Tiny birds, big trouble

Migration to gulf a new threat to endangered plovers

A piping plover watched over its days-old offspring Thursday on Plymouth Beach. A piping plover watched over its days-old offspring Thursday on Plymouth Beach.
(John Tlumacki/Globe Staff)
By Beth Daley
Globe Staff / July 3, 2010

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Pity the piping plover.

The sand-colored shorebird had all but disappeared by the 1980s along the East Coast, as the beaches it nests on were developed and visited more often by people.

Efforts to save it by restricting vehicles on beaches sparked a backlash — there was even a Facebook page called “I Hate the Piping Plover.’’

Now, the oil spill in the Gulf of Mexico appears to be the tiny white bird’s latest nemesis.

Plovers are beginning to fly south as part of an annual migration to gulf shores now fouled with oil. Two weeks ago, bird specialists found the season’s first two piping plovers on the remote Chandeleur Islands off Louisiana, where oil has already washed up. More birds will arrive in the next month and stay on gulf beaches through the winter.

“We are very worried,’’ said Scott Hecker, a coastal water bird specialist and executive director of the Massachusetts-based Goldenrod Foundation, which works to protect barrier beaches. “These remote beaches along the gulf are where the birds go, and they are the places that get the oil first and the most.’’

The bird is the latest in a series of New England species — bluefin tuna and sea turtles are others — whose populations may suffer because they spend part of their life in the gulf.

Unlike seabirds that spend most of their time in the water, piping plovers prefer the shore and are best known for their short bursts of running in the flat, muddy area between the high tide mark and the water line. Specialists fear some may become coated in oil that washes ashore, but they are also concerned the birds’ food source — tiny worms and other marine life — may become polluted and, in turn, poison the birds.

Once, piping plovers were common along the Atlantic Coast, but they were heavily hunted — along with other shorebirds — for their feathers, used in hats. Protected in 1918 by the Migratory Bird Treaty Act, the birds’ populations rose through the 1940s, but after World War II began declining again, in part because development ate up areas where they nested.

Increased use of beaches is also blamed: The birds can be almost impossible to spot against the backdrop of sand and pebbles, and their habit of nesting in the open on beaches placed them in harm’s way. If they were not inadvertently killed, they often were disrupted enough to abandon nesting areas.

In 1986, the Atlantic population of the tiny shorebird — with only 790 breeding pairs identified along the East Coast — was listed as threatened under the Federal Endangered Species Act, and soon, some beaches were closed to vehicles, and in some rare cases, people, to protect the nests.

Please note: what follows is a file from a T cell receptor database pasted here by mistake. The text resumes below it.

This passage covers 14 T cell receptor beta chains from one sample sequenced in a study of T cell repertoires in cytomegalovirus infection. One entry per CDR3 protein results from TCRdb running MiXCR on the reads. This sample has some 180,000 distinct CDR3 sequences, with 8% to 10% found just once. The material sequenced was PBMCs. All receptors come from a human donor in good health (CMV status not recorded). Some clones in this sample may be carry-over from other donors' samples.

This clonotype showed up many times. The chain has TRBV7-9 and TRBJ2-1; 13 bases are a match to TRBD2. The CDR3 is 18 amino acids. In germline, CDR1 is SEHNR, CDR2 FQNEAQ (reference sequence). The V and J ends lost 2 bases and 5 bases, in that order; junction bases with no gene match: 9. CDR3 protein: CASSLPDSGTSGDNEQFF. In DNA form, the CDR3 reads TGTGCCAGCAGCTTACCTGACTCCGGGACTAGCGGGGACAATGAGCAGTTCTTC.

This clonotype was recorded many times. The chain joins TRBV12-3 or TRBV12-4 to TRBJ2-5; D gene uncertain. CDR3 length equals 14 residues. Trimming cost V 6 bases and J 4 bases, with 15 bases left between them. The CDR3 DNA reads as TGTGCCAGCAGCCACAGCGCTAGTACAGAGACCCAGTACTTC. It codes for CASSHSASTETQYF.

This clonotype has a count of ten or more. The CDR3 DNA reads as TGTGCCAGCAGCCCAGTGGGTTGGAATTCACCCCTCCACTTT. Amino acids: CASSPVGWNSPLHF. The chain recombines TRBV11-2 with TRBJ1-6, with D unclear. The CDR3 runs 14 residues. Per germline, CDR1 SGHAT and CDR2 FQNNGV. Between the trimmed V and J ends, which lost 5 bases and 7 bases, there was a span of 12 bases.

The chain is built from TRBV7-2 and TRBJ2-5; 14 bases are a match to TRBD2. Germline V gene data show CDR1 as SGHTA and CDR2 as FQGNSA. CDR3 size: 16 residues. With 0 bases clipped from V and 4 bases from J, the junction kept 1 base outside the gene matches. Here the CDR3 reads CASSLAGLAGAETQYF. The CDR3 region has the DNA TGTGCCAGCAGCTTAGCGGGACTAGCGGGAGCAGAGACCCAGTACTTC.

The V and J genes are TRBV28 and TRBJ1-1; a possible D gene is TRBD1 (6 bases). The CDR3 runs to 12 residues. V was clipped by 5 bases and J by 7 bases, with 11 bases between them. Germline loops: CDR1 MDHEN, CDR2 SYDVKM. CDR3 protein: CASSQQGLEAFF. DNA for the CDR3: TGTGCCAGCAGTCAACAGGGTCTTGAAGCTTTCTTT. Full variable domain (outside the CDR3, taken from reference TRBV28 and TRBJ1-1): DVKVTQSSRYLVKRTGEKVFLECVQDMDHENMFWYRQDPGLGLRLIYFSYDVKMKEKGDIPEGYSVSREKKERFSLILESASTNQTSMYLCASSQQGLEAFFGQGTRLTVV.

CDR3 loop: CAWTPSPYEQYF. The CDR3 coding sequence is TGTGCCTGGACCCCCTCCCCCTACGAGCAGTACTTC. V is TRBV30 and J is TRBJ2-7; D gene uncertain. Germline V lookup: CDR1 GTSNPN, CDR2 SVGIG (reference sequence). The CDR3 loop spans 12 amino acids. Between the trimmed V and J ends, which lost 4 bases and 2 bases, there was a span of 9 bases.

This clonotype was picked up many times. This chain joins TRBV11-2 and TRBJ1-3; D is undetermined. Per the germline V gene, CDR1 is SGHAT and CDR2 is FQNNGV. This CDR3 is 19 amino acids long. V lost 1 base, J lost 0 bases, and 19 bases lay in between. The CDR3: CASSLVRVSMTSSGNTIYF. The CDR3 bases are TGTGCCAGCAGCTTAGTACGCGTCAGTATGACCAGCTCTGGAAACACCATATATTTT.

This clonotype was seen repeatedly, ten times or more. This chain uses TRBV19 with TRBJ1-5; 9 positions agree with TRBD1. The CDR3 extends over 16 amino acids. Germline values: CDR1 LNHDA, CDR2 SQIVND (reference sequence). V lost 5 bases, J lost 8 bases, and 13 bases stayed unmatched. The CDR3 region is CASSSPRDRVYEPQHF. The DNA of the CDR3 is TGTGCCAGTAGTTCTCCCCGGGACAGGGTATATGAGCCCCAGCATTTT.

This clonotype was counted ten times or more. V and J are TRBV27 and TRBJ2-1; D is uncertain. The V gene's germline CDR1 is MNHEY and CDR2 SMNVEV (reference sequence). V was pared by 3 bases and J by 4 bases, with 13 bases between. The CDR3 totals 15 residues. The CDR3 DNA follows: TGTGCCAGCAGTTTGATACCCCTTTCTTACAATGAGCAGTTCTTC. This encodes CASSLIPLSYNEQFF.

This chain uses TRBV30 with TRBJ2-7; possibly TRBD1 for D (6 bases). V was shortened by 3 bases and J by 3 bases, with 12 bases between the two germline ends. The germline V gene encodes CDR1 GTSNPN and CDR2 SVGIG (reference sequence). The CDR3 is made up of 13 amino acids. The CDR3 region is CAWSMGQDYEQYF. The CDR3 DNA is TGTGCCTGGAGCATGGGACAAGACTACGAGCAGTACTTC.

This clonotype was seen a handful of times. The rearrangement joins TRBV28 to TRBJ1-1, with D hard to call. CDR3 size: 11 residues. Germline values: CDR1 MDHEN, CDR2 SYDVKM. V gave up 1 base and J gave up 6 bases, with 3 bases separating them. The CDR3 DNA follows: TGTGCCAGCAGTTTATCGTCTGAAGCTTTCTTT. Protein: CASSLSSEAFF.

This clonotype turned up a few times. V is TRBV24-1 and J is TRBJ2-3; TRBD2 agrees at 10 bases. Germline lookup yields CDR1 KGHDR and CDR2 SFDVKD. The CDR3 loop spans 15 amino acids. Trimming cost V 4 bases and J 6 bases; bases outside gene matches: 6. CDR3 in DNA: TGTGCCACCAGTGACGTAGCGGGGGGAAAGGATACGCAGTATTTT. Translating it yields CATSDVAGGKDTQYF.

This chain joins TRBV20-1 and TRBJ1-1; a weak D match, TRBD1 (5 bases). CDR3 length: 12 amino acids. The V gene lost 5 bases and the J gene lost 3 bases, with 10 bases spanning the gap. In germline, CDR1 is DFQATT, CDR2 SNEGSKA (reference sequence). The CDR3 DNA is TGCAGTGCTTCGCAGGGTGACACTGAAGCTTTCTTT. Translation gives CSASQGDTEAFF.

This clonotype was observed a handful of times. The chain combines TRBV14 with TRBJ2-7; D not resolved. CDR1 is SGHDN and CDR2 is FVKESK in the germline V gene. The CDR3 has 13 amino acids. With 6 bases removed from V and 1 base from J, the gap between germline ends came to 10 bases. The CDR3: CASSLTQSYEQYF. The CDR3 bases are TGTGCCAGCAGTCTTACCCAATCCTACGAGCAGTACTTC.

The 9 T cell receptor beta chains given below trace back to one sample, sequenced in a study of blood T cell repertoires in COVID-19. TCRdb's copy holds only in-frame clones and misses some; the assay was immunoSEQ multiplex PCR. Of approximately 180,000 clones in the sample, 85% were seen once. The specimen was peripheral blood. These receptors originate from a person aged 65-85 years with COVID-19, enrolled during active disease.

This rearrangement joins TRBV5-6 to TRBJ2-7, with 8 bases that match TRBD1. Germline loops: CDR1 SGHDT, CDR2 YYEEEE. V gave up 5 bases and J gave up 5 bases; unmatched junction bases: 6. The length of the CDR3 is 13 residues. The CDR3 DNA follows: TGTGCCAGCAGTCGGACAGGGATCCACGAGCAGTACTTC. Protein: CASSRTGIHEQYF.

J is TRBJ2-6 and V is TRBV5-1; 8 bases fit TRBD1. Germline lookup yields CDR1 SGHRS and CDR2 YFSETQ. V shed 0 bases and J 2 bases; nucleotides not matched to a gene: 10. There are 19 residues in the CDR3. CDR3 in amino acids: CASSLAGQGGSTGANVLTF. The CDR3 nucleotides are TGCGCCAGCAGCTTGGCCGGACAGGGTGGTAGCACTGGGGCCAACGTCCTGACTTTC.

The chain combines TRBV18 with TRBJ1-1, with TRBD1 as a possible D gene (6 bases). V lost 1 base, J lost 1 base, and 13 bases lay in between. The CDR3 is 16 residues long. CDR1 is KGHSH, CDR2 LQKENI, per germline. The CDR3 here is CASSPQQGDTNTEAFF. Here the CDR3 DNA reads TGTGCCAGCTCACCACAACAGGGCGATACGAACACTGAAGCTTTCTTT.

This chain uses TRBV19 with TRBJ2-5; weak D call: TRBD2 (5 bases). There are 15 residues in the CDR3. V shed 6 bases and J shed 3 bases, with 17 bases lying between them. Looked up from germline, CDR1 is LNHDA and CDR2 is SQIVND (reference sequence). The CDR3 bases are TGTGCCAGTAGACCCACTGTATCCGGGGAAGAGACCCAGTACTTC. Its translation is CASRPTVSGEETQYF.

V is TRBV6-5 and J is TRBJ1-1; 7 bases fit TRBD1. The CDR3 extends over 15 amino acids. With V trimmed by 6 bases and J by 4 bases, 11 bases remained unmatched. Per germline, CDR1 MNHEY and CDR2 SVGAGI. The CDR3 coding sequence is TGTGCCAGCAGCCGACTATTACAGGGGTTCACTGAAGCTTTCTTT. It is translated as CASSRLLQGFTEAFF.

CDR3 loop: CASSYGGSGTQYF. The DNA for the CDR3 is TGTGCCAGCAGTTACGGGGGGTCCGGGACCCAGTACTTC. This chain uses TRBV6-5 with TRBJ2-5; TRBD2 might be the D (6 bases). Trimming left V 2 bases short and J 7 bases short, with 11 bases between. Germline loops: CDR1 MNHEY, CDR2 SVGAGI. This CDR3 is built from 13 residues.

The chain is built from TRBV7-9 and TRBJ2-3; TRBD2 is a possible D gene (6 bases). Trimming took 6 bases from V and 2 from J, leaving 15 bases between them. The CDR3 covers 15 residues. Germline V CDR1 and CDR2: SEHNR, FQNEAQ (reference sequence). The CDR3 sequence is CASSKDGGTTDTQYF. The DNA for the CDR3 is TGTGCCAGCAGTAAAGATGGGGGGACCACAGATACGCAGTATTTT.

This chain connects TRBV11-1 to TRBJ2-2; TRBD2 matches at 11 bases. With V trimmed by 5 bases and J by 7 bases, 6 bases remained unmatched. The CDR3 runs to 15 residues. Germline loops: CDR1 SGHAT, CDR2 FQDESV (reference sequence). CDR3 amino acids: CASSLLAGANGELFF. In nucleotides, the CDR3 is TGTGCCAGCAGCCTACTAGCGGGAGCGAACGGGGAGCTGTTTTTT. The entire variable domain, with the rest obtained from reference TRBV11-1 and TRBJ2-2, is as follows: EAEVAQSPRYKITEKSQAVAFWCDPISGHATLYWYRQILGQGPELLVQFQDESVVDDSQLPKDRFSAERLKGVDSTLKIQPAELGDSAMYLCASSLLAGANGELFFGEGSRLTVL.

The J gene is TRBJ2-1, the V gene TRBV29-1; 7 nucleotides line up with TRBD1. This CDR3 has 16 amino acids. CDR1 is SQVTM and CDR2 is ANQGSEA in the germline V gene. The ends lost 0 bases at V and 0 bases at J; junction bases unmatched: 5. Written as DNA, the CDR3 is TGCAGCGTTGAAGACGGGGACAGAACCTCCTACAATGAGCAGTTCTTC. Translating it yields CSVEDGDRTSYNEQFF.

Massachusetts became the focal point in many ways for the fight between public vehicle access and shorebird protection, as some beach users protested off-limits areas. But aggressive recovery efforts for the birds — an army of volunteers fences off nests and even patrols them to keep people and predators away — have paid off. In 1986, there were just 137 pairs of piping plovers, or pips, in the state. In 2009, there were 575 pairs. That represents one-third of the entire Atlantic population, Hecker said.

And public sentiment appears to be changing; when piping plovers began nesting on rollicking and busy Revere Beach in recent years, beachgoers took it upon themselves to steer clear of the birds.

Now, some worry that painstaking effort may be undercut by the gulf leak.

“Even a small amount of oil’’ can be harmful, said Ellen Jedrey, assistant director of the coastal water bird program of Mass Audubon, because the birds spend much of their time preening feathers with their beaks and can ingest the oil. “We are definitely worried.’’

And it is not just piping plovers. Oystercatchers — those comical-looking black and white birds with the large orange beak — also winter in the gulf, as do other plover species. Scientists are also worried about a slew of other birds that make a stopover in the gulf before heading farther south.

Scientists don’t know for sure how many Massachusetts piping plovers winter in the gulf, but surveys along 2,835 miles of shoreline there show that roughly 70 percent of all the world’s piping plovers, which include the East Coast population and two other populations in the United States and Canada, winter there.

The two piping plovers off Louisiana were located June 20 by a team led by Margo Zdravkovic, director of Coastal Bird Conservation/Conservian, who was conducting a statewide survey of beach-nesting birds and looking for oiled birds. She is worried many of the birds are in such remote places that it will be impossible to assess the full damage of the oil spill.

Tom French, assistant director of MassWildlife, said oil was observed on at least two piping plovers after the 2003 Bouchard oil spill in Buzzards Bay, but they survived without being cleaned.

The gulf spill is different, he said. The amount of oil is enormous and may still be gushing when the majority of the birds arrive.

“We’re concerned,’’ he said.

Beth Daley can be reached at

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